Why do "flammable" and "inflammable" mean the same thing?

This was probably covered already, but I haven’t seen it. It’s just one of those English language things that have bugged me lately.

“inflammable” comes from the word “inflame”: capable of being inflamed.

However, some people believe that “in” can only mean “not” (e.g., inedible, incredible). So they would pick up a can of gasoline, see the word “inflammable” and figure it was all right to use it to put out a fire.

To prevent this sort of messy evolutionary advance, safety officials pushed for the use of the word “flammable.”


They mean the same thing, but not the exact same thing.

Flammable is from the latin flammare: to burn.

inflammable is a combination of the words “in” and “flame”

So, flammable implies that the object itself can flame. Inflammable implies that the object can be consumed in flames.

It’s hard to imagine the difference, because in the physical world, there probably is no difference. Maybe there is. But there surely is a difference theoretically.

Just a side note that’s not completely tangent:

When we want to describe a person who is easily provoked, we say he is inflammable, NOT that he is flammable.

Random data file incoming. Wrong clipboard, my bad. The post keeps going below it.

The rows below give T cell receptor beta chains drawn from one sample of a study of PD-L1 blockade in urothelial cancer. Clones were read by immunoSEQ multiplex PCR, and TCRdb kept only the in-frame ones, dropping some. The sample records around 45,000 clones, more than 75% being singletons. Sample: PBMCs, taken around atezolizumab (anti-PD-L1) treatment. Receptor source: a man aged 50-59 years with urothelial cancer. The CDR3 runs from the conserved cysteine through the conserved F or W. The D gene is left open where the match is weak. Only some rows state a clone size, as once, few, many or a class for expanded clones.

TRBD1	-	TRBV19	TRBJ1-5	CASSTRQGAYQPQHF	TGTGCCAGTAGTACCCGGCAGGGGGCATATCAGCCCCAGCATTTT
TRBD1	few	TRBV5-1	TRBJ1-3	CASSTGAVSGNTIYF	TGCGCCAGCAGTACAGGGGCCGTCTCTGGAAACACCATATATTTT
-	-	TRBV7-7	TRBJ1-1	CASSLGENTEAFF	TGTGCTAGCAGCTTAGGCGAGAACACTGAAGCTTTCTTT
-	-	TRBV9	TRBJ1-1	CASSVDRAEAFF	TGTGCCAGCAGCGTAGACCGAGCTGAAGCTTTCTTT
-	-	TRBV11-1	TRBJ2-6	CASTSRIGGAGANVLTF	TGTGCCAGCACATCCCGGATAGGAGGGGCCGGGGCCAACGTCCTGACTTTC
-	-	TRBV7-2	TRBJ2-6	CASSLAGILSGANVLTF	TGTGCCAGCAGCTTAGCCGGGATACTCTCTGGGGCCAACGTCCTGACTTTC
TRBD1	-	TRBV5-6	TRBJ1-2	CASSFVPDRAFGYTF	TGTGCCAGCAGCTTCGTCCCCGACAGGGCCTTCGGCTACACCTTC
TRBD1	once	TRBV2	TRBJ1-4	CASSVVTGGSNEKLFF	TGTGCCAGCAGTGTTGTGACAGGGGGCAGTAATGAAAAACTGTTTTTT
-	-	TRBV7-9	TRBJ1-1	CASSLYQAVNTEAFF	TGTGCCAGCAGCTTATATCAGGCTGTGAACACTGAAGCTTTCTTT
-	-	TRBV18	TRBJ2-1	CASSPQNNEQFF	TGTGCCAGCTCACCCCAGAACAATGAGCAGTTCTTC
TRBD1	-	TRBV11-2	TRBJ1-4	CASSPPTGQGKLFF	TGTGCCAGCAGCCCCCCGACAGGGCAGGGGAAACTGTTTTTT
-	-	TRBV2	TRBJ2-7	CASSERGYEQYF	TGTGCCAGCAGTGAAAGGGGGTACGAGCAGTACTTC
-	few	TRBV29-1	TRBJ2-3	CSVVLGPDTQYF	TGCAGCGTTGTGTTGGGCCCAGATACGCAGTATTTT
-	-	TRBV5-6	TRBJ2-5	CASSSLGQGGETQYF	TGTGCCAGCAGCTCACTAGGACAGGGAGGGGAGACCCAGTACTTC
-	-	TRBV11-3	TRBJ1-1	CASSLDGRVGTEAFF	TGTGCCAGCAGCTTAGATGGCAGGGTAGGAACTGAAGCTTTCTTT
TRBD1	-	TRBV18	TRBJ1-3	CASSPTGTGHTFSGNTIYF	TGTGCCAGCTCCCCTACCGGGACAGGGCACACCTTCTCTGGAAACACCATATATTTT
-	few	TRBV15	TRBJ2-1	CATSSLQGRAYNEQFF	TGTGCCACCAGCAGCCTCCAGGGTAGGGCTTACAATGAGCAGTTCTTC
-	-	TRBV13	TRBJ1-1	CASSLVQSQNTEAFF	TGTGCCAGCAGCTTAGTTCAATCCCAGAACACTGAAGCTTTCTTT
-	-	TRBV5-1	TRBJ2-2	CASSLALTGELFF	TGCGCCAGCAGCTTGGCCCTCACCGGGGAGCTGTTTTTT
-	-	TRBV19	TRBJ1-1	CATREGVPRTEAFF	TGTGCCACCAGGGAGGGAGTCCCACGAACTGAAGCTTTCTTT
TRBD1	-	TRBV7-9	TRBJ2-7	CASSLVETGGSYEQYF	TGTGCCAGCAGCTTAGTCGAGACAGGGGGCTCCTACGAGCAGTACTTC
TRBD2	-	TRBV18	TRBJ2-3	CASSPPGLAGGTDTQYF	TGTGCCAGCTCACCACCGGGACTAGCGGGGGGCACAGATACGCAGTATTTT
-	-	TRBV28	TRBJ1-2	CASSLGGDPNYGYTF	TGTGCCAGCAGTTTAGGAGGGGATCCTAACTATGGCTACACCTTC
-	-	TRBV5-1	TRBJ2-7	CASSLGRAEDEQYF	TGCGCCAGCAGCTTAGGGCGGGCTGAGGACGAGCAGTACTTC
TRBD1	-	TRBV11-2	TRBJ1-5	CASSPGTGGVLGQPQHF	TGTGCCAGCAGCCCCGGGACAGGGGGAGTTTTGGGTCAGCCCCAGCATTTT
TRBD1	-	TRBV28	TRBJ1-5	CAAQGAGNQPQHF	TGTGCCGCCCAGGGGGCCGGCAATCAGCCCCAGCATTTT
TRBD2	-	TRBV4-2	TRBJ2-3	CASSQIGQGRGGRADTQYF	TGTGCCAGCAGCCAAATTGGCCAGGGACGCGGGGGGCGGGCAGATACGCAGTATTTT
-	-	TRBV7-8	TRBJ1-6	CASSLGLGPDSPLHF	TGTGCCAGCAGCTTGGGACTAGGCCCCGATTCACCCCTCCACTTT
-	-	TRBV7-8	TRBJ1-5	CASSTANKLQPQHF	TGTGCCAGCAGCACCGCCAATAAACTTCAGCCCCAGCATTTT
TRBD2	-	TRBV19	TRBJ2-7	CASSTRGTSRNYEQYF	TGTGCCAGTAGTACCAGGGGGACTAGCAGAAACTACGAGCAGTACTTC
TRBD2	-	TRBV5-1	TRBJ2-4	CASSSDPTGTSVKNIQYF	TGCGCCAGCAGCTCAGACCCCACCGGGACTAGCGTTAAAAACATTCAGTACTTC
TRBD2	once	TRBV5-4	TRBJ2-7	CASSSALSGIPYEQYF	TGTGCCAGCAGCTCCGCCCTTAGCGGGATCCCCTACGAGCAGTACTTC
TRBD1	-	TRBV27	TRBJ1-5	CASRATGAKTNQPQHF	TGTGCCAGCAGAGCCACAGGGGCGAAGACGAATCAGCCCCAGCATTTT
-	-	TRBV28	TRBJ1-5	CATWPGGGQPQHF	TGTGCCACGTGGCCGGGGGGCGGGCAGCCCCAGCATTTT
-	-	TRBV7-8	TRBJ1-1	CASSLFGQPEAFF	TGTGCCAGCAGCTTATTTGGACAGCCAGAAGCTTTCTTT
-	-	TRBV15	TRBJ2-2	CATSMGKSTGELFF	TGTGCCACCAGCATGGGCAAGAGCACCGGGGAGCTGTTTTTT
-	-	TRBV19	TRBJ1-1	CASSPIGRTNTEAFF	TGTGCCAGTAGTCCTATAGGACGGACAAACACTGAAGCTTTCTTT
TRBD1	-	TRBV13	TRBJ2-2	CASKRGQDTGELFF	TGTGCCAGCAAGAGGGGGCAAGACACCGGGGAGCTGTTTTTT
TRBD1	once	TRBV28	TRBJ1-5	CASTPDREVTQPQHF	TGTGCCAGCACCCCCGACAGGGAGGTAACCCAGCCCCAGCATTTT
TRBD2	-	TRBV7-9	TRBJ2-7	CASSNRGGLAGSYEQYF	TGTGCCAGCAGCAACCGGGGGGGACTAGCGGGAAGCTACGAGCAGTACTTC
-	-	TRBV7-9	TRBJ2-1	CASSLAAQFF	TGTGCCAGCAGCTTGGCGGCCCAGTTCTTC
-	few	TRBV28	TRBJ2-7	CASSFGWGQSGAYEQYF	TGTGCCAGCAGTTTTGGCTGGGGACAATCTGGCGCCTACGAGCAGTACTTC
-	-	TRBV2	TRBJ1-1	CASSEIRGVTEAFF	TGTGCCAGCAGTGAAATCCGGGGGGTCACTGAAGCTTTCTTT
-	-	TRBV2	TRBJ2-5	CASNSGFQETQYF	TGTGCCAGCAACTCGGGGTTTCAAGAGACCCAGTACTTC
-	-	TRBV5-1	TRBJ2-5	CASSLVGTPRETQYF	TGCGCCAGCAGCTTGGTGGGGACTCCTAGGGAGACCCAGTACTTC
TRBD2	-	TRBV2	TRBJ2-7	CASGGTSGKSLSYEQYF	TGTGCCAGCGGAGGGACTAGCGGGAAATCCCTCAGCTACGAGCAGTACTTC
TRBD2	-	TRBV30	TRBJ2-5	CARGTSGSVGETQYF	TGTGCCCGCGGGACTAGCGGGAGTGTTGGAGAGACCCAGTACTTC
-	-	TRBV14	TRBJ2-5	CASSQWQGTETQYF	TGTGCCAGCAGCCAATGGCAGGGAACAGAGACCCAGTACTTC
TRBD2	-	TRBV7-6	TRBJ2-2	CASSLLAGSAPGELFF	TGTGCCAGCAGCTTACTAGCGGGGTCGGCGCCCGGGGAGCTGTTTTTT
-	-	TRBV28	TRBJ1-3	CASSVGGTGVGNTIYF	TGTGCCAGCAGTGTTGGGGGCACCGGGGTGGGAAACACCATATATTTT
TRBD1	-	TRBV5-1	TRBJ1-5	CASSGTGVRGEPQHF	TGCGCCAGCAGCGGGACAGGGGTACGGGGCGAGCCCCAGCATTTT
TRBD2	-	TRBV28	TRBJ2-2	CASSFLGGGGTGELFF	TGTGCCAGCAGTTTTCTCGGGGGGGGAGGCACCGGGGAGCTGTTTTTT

This sorta illustrates the difference: the person isn’t angry intrinsically; he just has the tendency to become consumed in anger at the moment.

The Ministry of Newspeak has determined your theoretical actual submission would be better served at the Bureau of Doubletalk.

{{{This was probably covered already, but I haven’t seen it.}}}—JumP Zero

George Carlin is generally considered The Guru on the subject.

(The Original EnigmaOne)
Common ¢ for all ages.

I was under the impression (possibly mistaken, but nonetheless…) that the prefix “in-” can be used as an intensifier…that is, its use emphasizes even more the characteristic it modifies. Inflammable objects are more flammable than merely flammable ones. Compare to invaluable. Something that is invaluable is extermely valuable.

But perhaps “in-” prefix in this case still means “not”. Something that is invaluable may also be looked at as being so desired–so precious–that one could not possible put a value on it–it is not capable of being valued. But this may be stretching it.
Chemically, one compares flammability of various liquids by measures such as the “flashpoint” temperature. This is the temperature a substance will erupt into flames in normal atmosphere in the presence of an ignition source. (I’m not an expert–there are exacting ways these measurements can and are done, and there are other kinds of tests, too) Some liquids are extremely flammable, for example acetone or ether, with flashpoints <100C (guessing). One might classify these as inflammable to differentiate them from liquids with higher flashpoint temperatures such as gasoline.

According to Mirriam-Webster, ‘inflammable’ was first used in 1605, and ‘flammable’ in 1813. Likely, ‘flammable’ was created for much the reason postulated by Reality Chuck, though obviously in 1813 it wasn’t gasoline fuel that caused the creation of the word.

I would recommend reference to the O.E.D. if anyone wants to delve more thouroughly into the etymology involved.